MONTGOMERY, AL (WSFA) - Alabama taxpayers, who sink a lot of money each year into Alabama State University, have reason to watch carefully as new episodes of the "As ASU Turns" soap opera air over the coming weeks. And they should hope that such elected officials as the attorney general and the governor are watching closely as well.
By now, most readers know the basics of the plot line. ASU's spanking-new president, Dr. Joseph Silver, was placed on administrative leave by the board's executive committee. Silver claimed in comments to the news media that he was being shunted aside because he had asked questions about financial dealings and contracts at ASU. A scheduled board meeting to discuss Silver's future was delayed by one day so that Gov. Robert Bentley could attend.
When the board did meet, with Bentley sitting in, it endorsed the executive committee decision to put Silver on leave. Its members voted to bring back former president William Harris as the acting president until issues are resolved. And it decided to ask its regular outside auditors to conduct another audit of contracts.
In other words, not much changed at the meeting. Silver is still on paid leave. Harris, who was president during the period when possible improprieties might have occurred, is coming back. And the regular auditors are coming back as well.
Bentley said at the meeting: "The issue before all of us now is to do what is best for Alabama State University. Toward that end, Chairman Dean has agreed with me that an independent and comprehensive financial audit of this university will be conducted immediately. That is a positive step in the right direction. The students, faculty, staff and alumni of Alabama State University, and all the people of this state, deserve transparency in everything that we do. And I am going to make sure that happens."
The audit requested by the ASU board could be a significant development. Or it could be much ado about nothing. It depends upon specifically what the auditors are asked to do. If they are asked to simply do what they normally do -- look at accounting procedures and ensure that contracts are signed and bills are in order -- then it probably won't mean much.
But if they are asked to do a "forensic audit," then it could be significant.
As anyone who closely follows scandals in Alabama public agencies knows, normal audits are not where most of the significant improprieties within public agencies originate.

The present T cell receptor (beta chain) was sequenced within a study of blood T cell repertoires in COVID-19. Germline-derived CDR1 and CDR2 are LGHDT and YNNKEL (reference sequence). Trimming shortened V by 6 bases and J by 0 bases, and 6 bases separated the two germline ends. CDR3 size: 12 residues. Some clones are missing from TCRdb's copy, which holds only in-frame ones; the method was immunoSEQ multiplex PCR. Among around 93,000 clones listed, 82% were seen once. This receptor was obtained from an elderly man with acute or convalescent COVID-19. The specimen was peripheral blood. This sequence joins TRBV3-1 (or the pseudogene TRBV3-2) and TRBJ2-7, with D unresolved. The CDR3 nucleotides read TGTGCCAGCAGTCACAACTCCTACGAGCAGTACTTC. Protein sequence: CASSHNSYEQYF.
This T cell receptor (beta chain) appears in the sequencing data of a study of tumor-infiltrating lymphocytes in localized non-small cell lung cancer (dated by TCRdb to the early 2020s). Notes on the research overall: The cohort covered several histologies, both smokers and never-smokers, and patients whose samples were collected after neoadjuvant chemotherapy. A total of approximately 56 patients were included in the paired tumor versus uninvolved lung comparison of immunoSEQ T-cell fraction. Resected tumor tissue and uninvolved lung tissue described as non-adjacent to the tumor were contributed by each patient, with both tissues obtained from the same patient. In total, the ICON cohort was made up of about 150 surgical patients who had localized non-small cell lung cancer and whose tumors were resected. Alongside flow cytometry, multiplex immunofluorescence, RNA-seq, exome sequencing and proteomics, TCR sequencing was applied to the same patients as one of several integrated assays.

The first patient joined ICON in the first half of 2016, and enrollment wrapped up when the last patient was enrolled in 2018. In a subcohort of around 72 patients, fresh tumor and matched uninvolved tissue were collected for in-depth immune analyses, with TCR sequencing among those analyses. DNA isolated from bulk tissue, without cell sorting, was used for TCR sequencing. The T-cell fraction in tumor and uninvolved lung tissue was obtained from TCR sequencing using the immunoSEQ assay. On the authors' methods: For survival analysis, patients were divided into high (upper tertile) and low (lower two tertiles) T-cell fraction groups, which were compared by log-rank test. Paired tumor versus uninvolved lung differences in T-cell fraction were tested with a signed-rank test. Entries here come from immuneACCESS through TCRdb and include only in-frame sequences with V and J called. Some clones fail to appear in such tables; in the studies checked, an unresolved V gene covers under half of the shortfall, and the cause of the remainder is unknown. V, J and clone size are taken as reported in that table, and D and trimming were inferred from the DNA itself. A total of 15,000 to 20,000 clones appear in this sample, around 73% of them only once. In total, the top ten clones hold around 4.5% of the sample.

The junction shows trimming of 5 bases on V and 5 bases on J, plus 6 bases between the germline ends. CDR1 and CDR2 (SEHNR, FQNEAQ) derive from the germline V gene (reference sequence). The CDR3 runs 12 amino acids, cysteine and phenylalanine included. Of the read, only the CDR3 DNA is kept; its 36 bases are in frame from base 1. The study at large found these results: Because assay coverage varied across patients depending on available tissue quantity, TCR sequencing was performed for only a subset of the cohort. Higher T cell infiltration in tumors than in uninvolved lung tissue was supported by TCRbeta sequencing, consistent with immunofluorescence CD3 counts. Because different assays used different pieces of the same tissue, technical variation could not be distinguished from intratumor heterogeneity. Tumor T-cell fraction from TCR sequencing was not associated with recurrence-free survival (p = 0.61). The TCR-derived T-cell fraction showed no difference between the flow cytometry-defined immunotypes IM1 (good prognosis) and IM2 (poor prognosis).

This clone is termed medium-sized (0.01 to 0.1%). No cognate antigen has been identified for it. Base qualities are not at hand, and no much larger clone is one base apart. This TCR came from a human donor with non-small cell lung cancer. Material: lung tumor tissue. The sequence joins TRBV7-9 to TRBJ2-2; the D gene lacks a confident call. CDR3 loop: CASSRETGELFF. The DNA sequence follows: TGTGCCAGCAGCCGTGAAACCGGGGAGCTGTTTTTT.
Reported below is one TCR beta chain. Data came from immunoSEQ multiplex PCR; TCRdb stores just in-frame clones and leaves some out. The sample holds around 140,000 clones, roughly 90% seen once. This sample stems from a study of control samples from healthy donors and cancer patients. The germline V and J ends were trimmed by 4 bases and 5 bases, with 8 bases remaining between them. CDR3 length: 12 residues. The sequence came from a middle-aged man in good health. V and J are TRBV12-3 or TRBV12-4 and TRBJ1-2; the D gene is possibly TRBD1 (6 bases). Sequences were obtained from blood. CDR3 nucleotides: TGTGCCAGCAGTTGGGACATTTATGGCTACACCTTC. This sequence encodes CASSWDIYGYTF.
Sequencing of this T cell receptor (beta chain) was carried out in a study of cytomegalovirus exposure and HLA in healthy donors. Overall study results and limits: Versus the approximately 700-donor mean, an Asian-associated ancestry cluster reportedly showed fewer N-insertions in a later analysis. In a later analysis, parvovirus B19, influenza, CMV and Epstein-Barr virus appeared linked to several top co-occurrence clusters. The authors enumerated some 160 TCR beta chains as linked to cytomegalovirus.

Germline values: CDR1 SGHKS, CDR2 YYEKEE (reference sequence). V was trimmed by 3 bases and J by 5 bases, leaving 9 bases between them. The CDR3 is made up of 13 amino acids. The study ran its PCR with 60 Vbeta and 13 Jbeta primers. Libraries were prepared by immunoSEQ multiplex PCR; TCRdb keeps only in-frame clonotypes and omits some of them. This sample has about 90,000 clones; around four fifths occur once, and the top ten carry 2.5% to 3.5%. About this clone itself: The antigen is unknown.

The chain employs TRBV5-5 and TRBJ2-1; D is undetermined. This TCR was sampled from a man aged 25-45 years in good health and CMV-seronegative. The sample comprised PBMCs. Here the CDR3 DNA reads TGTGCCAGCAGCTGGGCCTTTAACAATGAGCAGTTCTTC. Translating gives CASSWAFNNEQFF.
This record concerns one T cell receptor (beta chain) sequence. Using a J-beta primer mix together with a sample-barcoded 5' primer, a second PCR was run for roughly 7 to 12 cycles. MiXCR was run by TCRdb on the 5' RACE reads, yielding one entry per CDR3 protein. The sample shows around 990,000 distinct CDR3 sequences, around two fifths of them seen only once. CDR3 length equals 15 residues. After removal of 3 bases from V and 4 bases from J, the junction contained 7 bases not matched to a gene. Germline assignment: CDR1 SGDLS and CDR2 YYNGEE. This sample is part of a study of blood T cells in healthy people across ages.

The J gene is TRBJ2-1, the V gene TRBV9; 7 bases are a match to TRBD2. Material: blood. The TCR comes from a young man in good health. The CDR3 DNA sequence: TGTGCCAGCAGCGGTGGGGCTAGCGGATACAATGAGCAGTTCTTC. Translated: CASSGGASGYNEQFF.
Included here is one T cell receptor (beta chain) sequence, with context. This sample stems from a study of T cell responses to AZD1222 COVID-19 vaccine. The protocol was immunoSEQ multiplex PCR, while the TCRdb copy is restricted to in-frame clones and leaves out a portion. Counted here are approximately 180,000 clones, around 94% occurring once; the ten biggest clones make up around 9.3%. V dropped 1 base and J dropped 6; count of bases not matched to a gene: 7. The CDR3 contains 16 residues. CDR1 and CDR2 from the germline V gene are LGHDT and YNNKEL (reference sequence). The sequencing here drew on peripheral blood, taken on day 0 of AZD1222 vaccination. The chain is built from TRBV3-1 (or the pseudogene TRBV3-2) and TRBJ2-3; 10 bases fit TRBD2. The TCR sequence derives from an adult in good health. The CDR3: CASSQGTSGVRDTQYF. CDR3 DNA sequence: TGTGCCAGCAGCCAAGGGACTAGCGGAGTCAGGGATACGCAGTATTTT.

Take the widespread scandal in Alabama's public two-year college system of a few years ago. The system and the public colleges involved had regular audits performed by the State Examiners of Public Accounts, and those audits disclosed none of the major improprieties later uncovered in the two-year colleges.
I talked with Jim Sumner, executive director of the Alabama Ethics Commission, about the ASU situation. Sumner was careful not to offer any opinions on ASU, since his agency may at some point have to get involved. But he did agree with my premise that those looking into questions raised by Dr. Silver would be wise to take a look back at the improprieties uncovered in the two-year college probe to see if some of the same patterns exist at ASU.
"A lot of those things would never show up in a regular audit," Sumner said.
Based on those issues uncovered by the news media and criminal investigators in the two-year college probe, those looking at ASU should:
- Take a close look at well-connected public figures who hold jobs or contracts at ASU or whose close family members hold jobs or contracts. The two-year colleges were found to be rife with elected officials and their family members who held high-paid jobs or contracts, often for which they did little or no work.
- Look closely at foundations, centers or other organizations affiliated with the university. Those who probed the two-year college system found such affiliated groups were sometimes used as a conduit for money for questionable purposes.
- Look beyond just contracts to ensure that there aren't what Sumner referred to as "off-line deal cutting" going on. For instance, federal investigators found that a contractor had done very expensive work for nothing for the then-chancellor of the two-year colleges. However, auditors who simply looked only at the contract itself probably would have found nothing out of line.
Let me be perfectly clear: There may be no major improprieties occurring at ASU. But Silver has raised serious questions that deserve to be answered by an outside agency. It remains to be seen whether the private auditing firm used by ASU is the right group.
But it's important that the governor and other public officials push to have the audit go far beyond just whether ASU followed correct accounting procedures. As the public has learned the hard way with Enron and HealthSouth and other high-profile scandals, clean audits don't always mean there isn't something dirty somewhere.